Occasionally, students and teachers want to explore a topic that's not yet covered on TuvaLabs. When this happens, they request data. For example, learners requested data about the demographics of the current US Congress and about the impact of Barbie's proportions on society.

The impact we've observed both inside and outside the classroom continues to motivate us. Every teacher that's part of the this community has contributed to making TuvaLabs the way it is today.

TuvaLabs Places First at the LinkedUp Vidi Competition

We went to Crete this past month to show our work at the LinkedUp Vidi Competition, which was held at the ESWC conference. We presented how TuvaLabs is making open data useful for teaching and learning. The competitors' presentations were very impressive and polished, and included Rhizi, Konnektid, DBLPXplorer, LODStories, eDL mobile app, Solvonauts, and agINFRA.

Making Open Data Useful for Teaching and Learning

Curated Data Sets around a Variety of Topics
After presenting to conference attendees, we received some great feedback and had the opportunity to connect to and build relationships with the open data community and several other startups. Several meetings included people from the Open Knowledge Foundation, Vrije Universiteit Amsterdam, Mozilla Science Lab, software carpentry, and many more.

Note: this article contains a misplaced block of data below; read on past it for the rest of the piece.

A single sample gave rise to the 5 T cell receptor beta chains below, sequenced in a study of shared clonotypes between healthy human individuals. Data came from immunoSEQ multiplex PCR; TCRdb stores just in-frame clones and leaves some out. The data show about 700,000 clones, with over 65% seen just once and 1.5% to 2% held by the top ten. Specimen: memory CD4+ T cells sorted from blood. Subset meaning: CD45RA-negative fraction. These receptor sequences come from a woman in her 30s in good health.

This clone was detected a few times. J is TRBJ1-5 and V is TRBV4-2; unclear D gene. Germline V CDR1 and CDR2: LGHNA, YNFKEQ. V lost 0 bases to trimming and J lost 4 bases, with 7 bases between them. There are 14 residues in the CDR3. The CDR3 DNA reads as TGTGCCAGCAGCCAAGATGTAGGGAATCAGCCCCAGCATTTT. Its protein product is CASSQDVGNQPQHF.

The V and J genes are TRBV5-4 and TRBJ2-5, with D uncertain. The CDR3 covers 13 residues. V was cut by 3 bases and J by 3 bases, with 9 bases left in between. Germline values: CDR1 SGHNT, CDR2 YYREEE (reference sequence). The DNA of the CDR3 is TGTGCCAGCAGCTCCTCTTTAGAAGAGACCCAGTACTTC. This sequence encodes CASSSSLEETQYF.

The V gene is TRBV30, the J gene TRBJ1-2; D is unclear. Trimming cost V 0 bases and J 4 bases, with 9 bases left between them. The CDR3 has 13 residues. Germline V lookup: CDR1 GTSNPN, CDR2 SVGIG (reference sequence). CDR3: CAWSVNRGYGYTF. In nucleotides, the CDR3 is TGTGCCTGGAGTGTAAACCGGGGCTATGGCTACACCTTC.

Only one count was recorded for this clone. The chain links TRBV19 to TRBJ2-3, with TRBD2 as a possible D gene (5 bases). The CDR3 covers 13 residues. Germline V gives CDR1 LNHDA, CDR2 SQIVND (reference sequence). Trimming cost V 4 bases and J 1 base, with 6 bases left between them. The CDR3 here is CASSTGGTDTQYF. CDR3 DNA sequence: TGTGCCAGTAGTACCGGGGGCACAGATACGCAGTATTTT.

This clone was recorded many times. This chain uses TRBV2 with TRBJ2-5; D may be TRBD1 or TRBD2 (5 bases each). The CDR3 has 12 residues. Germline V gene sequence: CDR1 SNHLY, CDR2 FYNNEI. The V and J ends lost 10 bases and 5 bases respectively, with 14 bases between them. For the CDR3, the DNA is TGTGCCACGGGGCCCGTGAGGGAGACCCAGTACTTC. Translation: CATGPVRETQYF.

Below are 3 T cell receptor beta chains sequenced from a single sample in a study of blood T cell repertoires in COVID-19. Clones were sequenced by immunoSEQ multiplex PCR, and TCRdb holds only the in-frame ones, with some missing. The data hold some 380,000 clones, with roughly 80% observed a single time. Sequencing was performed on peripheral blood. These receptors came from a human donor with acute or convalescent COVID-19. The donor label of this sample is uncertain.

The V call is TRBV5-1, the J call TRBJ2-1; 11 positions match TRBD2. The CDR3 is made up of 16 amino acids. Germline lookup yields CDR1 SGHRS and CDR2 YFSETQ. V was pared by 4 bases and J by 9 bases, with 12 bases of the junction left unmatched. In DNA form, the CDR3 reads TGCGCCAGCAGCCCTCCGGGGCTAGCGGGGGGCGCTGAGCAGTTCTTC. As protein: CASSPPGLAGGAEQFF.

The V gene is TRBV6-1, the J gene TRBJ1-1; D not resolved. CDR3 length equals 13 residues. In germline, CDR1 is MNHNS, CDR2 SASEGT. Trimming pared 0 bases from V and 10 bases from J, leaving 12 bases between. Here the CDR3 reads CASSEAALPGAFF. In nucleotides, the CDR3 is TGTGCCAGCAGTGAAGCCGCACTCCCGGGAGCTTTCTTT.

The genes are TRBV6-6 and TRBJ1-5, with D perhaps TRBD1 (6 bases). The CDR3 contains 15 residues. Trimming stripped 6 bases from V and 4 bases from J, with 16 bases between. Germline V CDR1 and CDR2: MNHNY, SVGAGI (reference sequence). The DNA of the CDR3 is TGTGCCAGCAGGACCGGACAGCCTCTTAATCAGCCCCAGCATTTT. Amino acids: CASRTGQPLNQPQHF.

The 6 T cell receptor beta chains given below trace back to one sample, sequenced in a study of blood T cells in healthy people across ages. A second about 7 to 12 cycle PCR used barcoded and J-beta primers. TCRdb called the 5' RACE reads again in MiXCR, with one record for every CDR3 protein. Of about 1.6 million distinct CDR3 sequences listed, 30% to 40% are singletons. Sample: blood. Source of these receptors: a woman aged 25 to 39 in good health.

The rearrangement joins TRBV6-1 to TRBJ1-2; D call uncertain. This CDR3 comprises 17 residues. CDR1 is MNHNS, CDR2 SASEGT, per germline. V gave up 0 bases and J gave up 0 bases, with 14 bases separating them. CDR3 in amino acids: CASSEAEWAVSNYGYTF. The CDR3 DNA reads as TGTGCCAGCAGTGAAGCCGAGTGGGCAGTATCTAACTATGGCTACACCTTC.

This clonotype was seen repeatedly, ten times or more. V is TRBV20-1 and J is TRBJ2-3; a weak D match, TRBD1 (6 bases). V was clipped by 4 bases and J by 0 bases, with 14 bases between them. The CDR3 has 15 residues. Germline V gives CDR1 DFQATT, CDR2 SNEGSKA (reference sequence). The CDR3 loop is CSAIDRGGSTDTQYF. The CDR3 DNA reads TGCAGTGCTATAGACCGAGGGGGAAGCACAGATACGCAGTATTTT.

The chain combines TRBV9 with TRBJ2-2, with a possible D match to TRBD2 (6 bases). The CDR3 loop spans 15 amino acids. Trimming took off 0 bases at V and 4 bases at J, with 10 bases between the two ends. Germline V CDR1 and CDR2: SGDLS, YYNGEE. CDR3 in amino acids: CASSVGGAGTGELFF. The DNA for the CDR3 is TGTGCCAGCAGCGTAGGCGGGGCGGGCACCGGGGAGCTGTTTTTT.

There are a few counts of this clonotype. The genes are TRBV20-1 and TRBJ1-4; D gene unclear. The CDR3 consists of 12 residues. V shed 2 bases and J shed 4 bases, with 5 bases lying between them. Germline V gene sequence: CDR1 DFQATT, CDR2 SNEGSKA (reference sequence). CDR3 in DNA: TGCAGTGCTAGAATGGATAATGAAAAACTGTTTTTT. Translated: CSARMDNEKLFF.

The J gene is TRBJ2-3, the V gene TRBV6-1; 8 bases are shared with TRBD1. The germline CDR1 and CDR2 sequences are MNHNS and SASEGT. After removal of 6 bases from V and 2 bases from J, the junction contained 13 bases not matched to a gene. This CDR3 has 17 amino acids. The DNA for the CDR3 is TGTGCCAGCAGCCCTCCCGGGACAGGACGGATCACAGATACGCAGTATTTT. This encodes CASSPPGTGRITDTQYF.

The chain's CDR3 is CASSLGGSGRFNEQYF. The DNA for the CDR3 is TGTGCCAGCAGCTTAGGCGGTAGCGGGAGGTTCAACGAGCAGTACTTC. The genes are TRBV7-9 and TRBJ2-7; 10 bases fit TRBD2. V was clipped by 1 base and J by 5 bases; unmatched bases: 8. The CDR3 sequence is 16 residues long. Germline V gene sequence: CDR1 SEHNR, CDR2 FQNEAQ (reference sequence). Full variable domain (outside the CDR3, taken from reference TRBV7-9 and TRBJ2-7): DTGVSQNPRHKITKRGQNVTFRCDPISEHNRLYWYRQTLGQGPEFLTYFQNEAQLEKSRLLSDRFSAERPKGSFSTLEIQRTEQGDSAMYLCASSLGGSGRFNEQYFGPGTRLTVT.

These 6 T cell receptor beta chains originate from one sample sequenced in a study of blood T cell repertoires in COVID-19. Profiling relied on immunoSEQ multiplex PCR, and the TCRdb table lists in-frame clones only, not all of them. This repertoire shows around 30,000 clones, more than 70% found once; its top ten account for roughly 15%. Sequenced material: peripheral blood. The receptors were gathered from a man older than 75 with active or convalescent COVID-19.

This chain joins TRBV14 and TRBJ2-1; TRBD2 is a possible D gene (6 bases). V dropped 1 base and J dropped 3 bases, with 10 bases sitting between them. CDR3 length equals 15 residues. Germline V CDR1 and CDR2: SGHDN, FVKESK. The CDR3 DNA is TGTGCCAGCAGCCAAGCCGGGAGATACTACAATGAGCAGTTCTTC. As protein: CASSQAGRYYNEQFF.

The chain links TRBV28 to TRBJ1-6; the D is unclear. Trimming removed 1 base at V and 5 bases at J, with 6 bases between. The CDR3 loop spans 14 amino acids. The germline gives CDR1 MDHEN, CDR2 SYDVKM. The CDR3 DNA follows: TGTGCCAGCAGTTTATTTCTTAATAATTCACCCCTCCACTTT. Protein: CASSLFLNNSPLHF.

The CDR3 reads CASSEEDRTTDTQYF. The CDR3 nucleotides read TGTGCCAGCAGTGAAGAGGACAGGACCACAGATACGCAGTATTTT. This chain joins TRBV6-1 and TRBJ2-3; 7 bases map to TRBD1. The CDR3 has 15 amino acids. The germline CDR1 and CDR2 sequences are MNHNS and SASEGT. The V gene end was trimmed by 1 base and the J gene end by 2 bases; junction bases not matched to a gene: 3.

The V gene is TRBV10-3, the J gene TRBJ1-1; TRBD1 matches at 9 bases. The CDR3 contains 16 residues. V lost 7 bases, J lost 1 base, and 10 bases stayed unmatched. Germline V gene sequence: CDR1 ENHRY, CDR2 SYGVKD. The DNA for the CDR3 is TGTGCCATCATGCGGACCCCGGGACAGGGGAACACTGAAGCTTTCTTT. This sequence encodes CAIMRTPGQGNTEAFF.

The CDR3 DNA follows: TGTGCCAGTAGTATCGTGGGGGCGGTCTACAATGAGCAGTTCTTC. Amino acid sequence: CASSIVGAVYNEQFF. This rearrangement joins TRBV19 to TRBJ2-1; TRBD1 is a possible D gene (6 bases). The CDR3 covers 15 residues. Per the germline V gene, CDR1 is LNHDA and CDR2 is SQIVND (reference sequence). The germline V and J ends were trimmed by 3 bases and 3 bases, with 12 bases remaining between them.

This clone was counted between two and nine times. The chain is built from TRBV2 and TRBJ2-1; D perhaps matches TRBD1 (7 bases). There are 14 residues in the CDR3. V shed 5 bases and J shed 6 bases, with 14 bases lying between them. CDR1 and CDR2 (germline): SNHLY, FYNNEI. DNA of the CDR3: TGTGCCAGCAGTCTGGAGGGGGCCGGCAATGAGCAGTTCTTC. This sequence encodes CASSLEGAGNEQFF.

The Winners from the Vidi Competition

We feel very fortunate to have placed first, and are very pleased with the 3000 Euros we’ve been awarded. After the competition, the various LinkedUp successes were interviewed about their experiences while being part of the competition. Below, you can see a compiled video of these interviews. Enjoy!

Giving Human Form to Audio Visualizers, Version 1

I'll upload a video of this audio visualization when I have some time. In the meantime, try the code out yourself. I'm still tweaking it to figure out what might look best.

Some requirements to run this code:
1. Download OpenCV for Processing from here: https://github.com/atduskgreg/opencv-processing/releases
2. And download and install from here: http://opencv.org/
2.b. Probably need v2.4.5 of opencv from opencv.org, but I was able to get it to work with v2.4.9

I'm also using processing 2.1.2.

And finally, copy this gist into processing:

Design and its Critics - Deyan Sudjic

If you're interested in design history compressed into twenty minutes, listen to this talk. Deyan Sudjic presents the last century of design, how it's been changing, and how it's been used to attain a plethora goals from commercial, social, and technical. Deyan is the director of the Design Museum and the author of a new book, 'B is for Bauhaus.'